Many communities can provide other school choices that you may want to check into. If you want to go that route check out Montessori Schools, Charter Schools, Private Schools on Grant, School Choice Programs, Parochial Schools etc…
In my area, there is one vocational school that covers a few towns that does very well and in some cases can provide a better education than one of the supporting high schools. Take the time to discover what other options that may available to you for a reasonable cost or that is provided by your community.
Maybe you can buy a home that fits your budget in a lesser school system and have other options for schools to send your child.
A school system that provides a great education is great. But be careful at what expense may be to your child. Something I have personally experienced by working with teens and have talked to many educators about is social impact. Some parents will take it to an extreme and sacrifice everything just to to get a child into a particular school.
Children and teens want to feel normal they don’t usually want to stand out. If you sacrifice too much and buy the cheapest home in a community just for the school system your child, they may not socially fit in.
Will your child be able to feel normal in their social circles and be able to participate in some of the other activities their classmates are participating in? Will you be that family that lives in that part of town?
Don’t under estimate the repercussions of social status and the added stress that it can put on children. Feeling that they fit in can help them thrive.
Final Thoughts On Finding a Balance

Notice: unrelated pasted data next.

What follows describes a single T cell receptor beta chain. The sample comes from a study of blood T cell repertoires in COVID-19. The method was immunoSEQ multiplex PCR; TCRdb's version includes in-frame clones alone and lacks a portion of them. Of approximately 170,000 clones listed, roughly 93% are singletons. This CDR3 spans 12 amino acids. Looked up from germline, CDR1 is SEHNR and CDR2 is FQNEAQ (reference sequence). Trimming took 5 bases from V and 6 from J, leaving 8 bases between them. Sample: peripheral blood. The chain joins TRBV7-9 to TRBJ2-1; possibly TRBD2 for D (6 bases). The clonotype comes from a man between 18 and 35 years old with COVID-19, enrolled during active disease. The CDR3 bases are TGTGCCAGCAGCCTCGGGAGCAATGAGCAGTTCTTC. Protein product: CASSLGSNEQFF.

You can only afford what you can afford for a home. Make the most of it for your child. Find a good school for your child that they can thrive in. It is alright if it is not ranked in the top 5 of your state. Like I stated earlier their are children that go to the ivy leagues coming from the worst ranked school systems.
Your involvement can certainly have a huge impact on your child’s education from doing some research on schools, to following along and helping with their studies.
In both the top 5 and my service area chart there are what I call the sleeper schools systems…. like Wayland which is far more affordable than its counterparts. Or, Wilmington, who ranks up their but their median house price doesn’t fit in line with some of the others (undervalued). Often, they are usually up and coming school systems. A couple newly built schools, a few good years of scores and some good press and these sleeper towns are drawing in families that value education before the house prices catch up.
Do your homework on the schools and definitely do a school visit.
Lastly, let your your child feel safe, happy and socially adjusted in their school. Growing up is hard enough, don’t give them the added stress of not fitting in because they can’t participate in activities their classmates can or feel that they are not on the same socially economic scale as their peers. Any stress introduced will have an impact.
As an agent that helps many home buyers who want good schools, I will often provide a chart as shown above of median house price vs school rankings of my clients target towns. This will help them concentrate their research and give them a rough idea of what lies ahead in their home search.
Other Real Estate Resources:
- Ferris Property Group How to Choose a Neighborhood
- Bill Gassett How Schools May Impact The Value of a Home
- Kyle Hiscock 9 Tips to Pick The Right Neighborhood for Your New Home
- Joe Boylan Tips on Buying A Home
If you are starting your home search let me help!! Lets chat about your upcoming home purchase. Call me at 978-360-0422.
This article, Find the Balance Between a Quality School System and an Affordable Home? is written by Kevin Vitali of EXIT Group One Real Estate. Need help buying or selling a home? Give me a call at 978-360-0422 or email me at firstname.lastname@example.org
Real Estate Services in the following areas: Northeast Massachusetts, Merrimack Valley, North Shore and Metrowest. Including the following communities and the surrounding area- Amesbury, Andover, Billerica, Burlington, Chelmsford, Dracut, Groveland, Haverhill, Lowell, Melrose, Merrimac, Methuen, Middleton, North Andover, North Reading, Reading, Stoneham, Tewksbury, Tyngsborough, Wakefield, Wilmington, Westford